Two UWindsor professors win Canada Research Chairs

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Two University of Windsor professors have been awarded Canada Tier 2 Research Chairs.

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Law Professor Manoj Mate and Engineering Professor Ning Zhang will each receive $120,000 in annual funding for five years, renewable for an additional five years. Mate will hold a Canada Research Chair in International Business Law, while Zhang will hold one in Edge Computing and the Internet of Vehicles.

“I am absolutely delighted that these two outstanding early-stage researchers have been awarded Canada Research Chairs,” said KW Michael Siu, vice president of research and innovation at UWindsor.

“Both are recognized leaders in their respective fields, and I am confident that they will make significant contributions to knowledge about international business law, as well as edge computing and the Internet of Vehicles.”

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This week, the Government of Canada announced $151 million in funding for 188 new and renovated Canada Research Chairs at 43 institutions across the country. The CRC program, launched in 2000, is a national strategy to attract and retain a diverse cadre of world-class researchers in engineering, the natural sciences, the health sciences, the humanities, and the social sciences.

“The Canada Research Chairs announced this week embrace the full diversity of Canada, both in terms of background and training, and in the variety of disciplines they represent on the board,” said Ted Hewitt, president of the Social Science Research Council. and Humanities Canada and chair of the CRC program steering committee.

Manoj Mate, Professor of Law at the University of Windsor.
Manoj Mate, Professor of Law at the University of Windsor. University of Windsor photo /Windsor Star

“This, in turn, helps drive the research excellence we expect from these outstanding scholars, as well as their contributions to the well-being and prosperity of Canadians.”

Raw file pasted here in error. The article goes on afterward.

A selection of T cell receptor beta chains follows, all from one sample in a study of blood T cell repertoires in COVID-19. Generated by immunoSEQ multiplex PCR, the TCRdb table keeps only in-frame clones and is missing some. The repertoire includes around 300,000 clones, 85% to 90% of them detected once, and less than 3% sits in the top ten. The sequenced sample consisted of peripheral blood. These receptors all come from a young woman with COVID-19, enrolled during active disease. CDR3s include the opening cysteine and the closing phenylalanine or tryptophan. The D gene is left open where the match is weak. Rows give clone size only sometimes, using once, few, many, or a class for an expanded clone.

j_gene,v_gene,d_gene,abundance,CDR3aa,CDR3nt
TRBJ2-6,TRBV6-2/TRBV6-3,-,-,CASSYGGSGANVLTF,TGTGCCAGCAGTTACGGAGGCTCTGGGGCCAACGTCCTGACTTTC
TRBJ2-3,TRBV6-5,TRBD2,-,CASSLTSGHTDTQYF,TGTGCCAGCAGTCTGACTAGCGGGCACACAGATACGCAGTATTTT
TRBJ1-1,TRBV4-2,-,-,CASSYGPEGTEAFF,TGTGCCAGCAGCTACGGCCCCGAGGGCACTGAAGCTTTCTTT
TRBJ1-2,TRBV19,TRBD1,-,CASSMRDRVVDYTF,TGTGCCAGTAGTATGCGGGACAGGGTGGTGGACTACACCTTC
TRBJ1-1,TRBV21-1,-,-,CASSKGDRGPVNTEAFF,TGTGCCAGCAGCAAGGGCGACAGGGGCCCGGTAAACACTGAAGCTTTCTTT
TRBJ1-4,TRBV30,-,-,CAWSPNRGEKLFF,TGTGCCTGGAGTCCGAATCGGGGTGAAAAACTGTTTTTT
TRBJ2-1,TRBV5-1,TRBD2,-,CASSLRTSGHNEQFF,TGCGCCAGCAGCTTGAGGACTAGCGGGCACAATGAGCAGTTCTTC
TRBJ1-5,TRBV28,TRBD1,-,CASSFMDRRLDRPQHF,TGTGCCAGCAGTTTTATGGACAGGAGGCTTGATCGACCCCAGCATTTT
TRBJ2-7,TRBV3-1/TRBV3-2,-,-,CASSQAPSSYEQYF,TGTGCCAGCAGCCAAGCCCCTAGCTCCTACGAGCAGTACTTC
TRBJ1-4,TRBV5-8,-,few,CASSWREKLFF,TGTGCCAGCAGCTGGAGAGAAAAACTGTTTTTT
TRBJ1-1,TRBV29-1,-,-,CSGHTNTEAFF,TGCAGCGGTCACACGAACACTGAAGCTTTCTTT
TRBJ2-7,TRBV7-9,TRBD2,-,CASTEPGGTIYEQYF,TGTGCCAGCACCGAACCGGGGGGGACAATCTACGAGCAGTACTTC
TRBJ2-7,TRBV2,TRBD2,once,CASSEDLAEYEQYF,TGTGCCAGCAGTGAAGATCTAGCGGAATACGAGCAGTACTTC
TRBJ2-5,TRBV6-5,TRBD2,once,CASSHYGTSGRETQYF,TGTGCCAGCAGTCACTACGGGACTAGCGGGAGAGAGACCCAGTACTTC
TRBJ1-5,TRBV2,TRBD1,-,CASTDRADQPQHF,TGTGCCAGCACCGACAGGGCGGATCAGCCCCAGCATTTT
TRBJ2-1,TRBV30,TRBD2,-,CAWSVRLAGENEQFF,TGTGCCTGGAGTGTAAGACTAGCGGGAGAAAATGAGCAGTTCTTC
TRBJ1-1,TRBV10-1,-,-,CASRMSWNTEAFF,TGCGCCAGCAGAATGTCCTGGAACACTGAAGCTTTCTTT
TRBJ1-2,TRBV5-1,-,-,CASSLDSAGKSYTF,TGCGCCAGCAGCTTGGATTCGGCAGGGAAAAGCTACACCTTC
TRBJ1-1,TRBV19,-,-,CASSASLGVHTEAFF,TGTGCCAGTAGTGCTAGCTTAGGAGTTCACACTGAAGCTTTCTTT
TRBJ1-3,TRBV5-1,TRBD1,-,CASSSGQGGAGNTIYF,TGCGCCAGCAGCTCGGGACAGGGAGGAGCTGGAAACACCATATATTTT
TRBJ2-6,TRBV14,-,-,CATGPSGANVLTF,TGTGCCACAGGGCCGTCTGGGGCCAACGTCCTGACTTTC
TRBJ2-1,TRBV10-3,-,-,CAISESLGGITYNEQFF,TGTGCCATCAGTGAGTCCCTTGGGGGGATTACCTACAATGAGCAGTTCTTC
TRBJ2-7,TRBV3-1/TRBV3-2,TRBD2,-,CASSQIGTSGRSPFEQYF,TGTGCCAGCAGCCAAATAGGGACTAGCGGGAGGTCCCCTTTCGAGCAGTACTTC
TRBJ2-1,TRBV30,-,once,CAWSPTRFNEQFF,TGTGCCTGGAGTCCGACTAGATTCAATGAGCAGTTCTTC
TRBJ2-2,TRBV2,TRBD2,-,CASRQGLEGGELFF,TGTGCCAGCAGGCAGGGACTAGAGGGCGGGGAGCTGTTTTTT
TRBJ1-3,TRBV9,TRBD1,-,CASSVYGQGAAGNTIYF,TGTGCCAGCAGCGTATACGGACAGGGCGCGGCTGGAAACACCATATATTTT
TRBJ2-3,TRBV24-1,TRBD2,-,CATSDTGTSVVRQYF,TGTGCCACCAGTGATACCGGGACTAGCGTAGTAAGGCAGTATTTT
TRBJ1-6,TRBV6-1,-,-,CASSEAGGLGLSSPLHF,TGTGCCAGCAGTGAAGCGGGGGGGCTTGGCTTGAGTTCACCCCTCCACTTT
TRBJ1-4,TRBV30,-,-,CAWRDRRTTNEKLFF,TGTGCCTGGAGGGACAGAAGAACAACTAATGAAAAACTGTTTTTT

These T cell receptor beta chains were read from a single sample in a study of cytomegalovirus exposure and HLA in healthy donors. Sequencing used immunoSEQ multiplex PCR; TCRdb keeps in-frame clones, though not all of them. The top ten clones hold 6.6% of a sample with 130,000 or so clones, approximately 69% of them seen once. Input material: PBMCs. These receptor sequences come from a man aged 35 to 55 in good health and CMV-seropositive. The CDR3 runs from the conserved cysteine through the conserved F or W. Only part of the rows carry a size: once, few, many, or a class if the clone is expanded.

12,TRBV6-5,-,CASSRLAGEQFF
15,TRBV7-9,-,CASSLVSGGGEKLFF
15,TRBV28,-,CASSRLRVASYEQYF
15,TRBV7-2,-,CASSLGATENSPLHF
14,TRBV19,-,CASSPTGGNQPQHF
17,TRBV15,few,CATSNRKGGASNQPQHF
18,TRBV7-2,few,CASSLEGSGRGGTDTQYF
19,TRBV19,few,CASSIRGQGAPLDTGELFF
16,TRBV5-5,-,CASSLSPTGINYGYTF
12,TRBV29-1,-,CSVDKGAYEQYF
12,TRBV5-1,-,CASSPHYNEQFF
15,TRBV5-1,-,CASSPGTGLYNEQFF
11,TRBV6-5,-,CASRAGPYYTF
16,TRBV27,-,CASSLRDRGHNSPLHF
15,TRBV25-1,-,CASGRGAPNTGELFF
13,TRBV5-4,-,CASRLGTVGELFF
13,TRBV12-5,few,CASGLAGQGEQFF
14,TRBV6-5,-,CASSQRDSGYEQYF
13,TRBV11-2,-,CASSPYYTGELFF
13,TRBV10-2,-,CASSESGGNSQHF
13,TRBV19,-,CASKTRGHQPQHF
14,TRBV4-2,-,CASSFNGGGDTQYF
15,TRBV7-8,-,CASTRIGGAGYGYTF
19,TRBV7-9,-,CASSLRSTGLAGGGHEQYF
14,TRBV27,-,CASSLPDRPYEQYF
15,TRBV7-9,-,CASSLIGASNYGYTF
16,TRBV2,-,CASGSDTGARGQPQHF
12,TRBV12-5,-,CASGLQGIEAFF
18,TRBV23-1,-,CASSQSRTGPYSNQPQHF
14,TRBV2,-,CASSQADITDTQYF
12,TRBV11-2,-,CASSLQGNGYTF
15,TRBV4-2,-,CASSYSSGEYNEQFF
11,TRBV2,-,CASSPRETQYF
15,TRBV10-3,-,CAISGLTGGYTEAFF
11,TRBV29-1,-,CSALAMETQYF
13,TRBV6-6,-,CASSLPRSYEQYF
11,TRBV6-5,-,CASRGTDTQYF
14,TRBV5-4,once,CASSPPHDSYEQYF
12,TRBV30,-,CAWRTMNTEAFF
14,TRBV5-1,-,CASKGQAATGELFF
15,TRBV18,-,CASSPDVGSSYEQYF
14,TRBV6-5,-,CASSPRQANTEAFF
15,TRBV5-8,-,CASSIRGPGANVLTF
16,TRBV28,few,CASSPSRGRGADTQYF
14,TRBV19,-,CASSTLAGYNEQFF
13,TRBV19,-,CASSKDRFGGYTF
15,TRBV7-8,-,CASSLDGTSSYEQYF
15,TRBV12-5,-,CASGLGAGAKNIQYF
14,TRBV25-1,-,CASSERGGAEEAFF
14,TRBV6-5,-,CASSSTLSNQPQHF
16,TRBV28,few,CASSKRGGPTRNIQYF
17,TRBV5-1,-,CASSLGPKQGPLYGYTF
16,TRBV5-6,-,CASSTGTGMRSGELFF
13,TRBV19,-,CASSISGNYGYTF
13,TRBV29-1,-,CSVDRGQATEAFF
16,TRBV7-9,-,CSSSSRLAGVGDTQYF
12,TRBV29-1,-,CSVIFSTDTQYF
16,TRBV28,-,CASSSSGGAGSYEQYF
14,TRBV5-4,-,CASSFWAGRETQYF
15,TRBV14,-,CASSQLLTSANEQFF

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Zhang is researching mobile edge computing, in which roadside servers cache data content and run different computational tasks for vehicles. He and his research team are also developing intelligent systems for caching and serving content, scheduling computational tasks, and managing AI-assisted resources to ensure vehicles can access the data needed to complete computational tasks in real time.

It’s all part of the Internet of Vehicles, a wireless network used to exchange information between vehicles, infrastructure and pedestrians using smart devices and sensors inside and outside vehicles. The Internet of Vehicles can improve road safety and efficiency by providing information to support decision-making. But for it to work properly, it depends on the timely acquisition and processing of data.

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Mate’s experience leads him to lead two transnational studies in Asia and North America to examine how private actors affect the way international trade law is implemented at the national level.

A study examines the role that private companies play in how international trade and development rules are implemented in the World Trade Organization dispute resolution processes in India and China in the solar, textile and agricultural sectors.

In the second, he discusses the role of industry stakeholders and lawyers in implementing the provisions of the United States-Mexico-Canada Agreement on automotive rules of origin in Canada and the United States.

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Reference-windsorstar.com

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